Ten finalists of the Sports for Nature Challenge revealed
ThinkSport today announced the names of the ten front runners selected by an expert jury to participate in the final of the Sports for Nature Challenge which will take place at THE SPOT on 9 May in Lausanne. The Challenge, powered by Sails of Change, looks for innovative solutions that promote and enhance biodiversity conservation, with an actual or potential link with sport.
The ten finalists with the most promising proposals in the three categories of impactful campaigns, innovative infrastructure and smart technology are:
- Save the Waves Coalition
- We Play Green
- Athletes of the world
- Kilimanjaro Initiative
- Red Knot Racing
- Mover Sportswear
- Sport & Nature: a Symbiosis
- Dimpora AG
At THE SPOT, the ten finalists will deliver three-minute pitches each, followed by a Q+A. The jury will feature renown experts in the field, including Sails of Change co-founder Donna Bertarelli, IOC Director of Corporate Development and Sustainability Marie Sallois Dembreville but also the Director of the Centre for Society and Governance at IUCN, Dr. Radhika Murti. On the following day, all ten finalists will be invited to an exclusive workshop to frame a potential POC with one of the supporters or with a major stakeholder from the world of sport.
“This year, THE SPOT’s horizontal theme will be ‘Innovation for sustainable futures’ and the discussions will centre around innovating with purpose from an economic, environmental and social point of view. The event will provide the perfect platform to present the best ten proposals for the Sports For Nature Challenge in front of a knowledgeable audience with high stakes in the topic of natural conversation.”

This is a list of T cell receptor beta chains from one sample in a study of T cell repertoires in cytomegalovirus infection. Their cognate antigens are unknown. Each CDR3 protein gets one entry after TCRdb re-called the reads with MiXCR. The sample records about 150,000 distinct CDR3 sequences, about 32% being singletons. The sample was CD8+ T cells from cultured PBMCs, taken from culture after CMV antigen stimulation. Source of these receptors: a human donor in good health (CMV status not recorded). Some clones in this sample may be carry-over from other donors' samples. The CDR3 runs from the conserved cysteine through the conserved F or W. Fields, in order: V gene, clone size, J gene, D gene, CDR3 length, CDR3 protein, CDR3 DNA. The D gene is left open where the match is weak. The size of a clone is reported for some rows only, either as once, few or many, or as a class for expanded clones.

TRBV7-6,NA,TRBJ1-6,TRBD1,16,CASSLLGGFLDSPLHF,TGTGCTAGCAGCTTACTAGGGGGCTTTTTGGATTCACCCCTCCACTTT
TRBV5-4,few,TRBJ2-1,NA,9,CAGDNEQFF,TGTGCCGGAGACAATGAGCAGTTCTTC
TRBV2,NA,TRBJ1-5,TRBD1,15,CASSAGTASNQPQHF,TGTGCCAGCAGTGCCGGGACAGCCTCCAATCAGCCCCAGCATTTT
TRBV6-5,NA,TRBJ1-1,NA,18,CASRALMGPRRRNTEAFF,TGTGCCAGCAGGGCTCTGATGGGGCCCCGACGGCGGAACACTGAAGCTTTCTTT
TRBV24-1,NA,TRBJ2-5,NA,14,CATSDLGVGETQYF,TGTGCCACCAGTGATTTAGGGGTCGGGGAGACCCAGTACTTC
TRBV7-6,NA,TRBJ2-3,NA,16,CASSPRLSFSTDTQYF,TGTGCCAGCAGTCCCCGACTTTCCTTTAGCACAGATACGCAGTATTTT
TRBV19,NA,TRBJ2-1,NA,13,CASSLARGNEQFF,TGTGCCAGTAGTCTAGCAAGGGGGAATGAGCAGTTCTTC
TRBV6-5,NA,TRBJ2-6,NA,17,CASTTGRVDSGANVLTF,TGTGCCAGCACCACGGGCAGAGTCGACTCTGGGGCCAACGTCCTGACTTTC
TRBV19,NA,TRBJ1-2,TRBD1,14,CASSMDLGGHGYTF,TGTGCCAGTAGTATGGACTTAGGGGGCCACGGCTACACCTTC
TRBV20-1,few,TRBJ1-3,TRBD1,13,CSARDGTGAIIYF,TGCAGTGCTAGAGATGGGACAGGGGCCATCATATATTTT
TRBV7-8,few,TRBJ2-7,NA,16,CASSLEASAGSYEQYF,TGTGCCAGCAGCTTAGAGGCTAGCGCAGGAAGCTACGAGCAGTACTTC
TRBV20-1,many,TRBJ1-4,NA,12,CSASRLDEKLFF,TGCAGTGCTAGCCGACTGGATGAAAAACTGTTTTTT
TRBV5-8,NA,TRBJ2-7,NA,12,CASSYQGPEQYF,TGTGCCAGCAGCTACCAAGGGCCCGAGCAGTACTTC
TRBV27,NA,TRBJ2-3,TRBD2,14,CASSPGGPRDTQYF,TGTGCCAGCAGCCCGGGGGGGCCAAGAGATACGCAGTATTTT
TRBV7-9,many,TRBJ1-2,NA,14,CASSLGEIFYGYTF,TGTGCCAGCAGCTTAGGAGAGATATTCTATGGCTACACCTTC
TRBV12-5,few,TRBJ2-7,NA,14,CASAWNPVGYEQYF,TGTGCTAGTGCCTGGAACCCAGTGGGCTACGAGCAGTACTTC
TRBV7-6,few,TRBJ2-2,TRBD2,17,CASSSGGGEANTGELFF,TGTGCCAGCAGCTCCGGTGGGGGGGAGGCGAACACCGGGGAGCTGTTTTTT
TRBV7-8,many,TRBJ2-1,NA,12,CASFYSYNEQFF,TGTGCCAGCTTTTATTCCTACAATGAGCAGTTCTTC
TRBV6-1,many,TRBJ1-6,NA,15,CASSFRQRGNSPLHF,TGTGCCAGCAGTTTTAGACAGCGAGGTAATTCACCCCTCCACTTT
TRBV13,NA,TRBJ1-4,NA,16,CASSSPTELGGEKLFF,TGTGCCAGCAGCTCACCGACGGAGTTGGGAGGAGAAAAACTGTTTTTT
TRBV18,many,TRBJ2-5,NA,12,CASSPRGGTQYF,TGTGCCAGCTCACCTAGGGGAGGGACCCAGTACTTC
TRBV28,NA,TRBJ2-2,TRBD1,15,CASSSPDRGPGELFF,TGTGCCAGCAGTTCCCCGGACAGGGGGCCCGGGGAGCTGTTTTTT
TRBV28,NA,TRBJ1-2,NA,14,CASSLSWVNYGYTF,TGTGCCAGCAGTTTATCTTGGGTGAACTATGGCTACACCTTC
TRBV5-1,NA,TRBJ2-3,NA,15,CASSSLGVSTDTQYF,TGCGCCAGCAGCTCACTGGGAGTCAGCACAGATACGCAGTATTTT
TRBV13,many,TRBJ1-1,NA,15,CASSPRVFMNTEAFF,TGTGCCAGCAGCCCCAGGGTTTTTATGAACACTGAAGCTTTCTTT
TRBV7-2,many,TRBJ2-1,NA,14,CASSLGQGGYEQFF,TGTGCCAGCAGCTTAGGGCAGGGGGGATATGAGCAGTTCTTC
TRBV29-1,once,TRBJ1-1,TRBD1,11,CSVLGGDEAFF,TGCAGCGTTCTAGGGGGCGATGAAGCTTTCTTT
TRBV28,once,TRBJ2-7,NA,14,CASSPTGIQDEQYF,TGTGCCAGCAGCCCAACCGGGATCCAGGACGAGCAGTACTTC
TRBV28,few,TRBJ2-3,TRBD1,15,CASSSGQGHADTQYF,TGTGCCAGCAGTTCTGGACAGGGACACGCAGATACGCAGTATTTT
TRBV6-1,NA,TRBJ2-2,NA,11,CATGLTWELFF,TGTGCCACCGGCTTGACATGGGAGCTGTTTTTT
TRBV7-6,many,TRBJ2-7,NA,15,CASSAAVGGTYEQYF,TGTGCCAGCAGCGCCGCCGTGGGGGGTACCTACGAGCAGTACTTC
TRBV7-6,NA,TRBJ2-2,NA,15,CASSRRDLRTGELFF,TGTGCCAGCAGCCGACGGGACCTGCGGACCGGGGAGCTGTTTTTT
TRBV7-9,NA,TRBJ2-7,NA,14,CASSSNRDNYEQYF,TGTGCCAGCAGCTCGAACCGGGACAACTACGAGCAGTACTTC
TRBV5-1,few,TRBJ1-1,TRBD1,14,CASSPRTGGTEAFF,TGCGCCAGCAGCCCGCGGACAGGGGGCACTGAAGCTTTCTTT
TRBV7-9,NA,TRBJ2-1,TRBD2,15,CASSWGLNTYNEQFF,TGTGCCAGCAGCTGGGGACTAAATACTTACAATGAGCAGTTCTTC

For this year’s Challenge, ThinkSport received 70 applications from all continents. Thirty of these 70 applications were selected to enter the Challenge and participated in the semi-final on 5 April where the ten best solutions were then chosen to go toe-to-toe in the final.
Protecting biodiversity can help people to adapt to climate change, ensuring health and food security, with healthy ecosystems becoming more resilient to climate change. Conserved or restored habitats can remove carbon dioxide from the atmosphere, helping to address climate change by storing carbon. Ultimately, by halting and reversing biodiversity loss, a nature-positive world may be achieved by 2030 for the benefit of the planet and the people. The Sports for Nature Challenge succeeds last year’s Air Quality & Sport Challenge that generated viable and creative solutions for the sports world.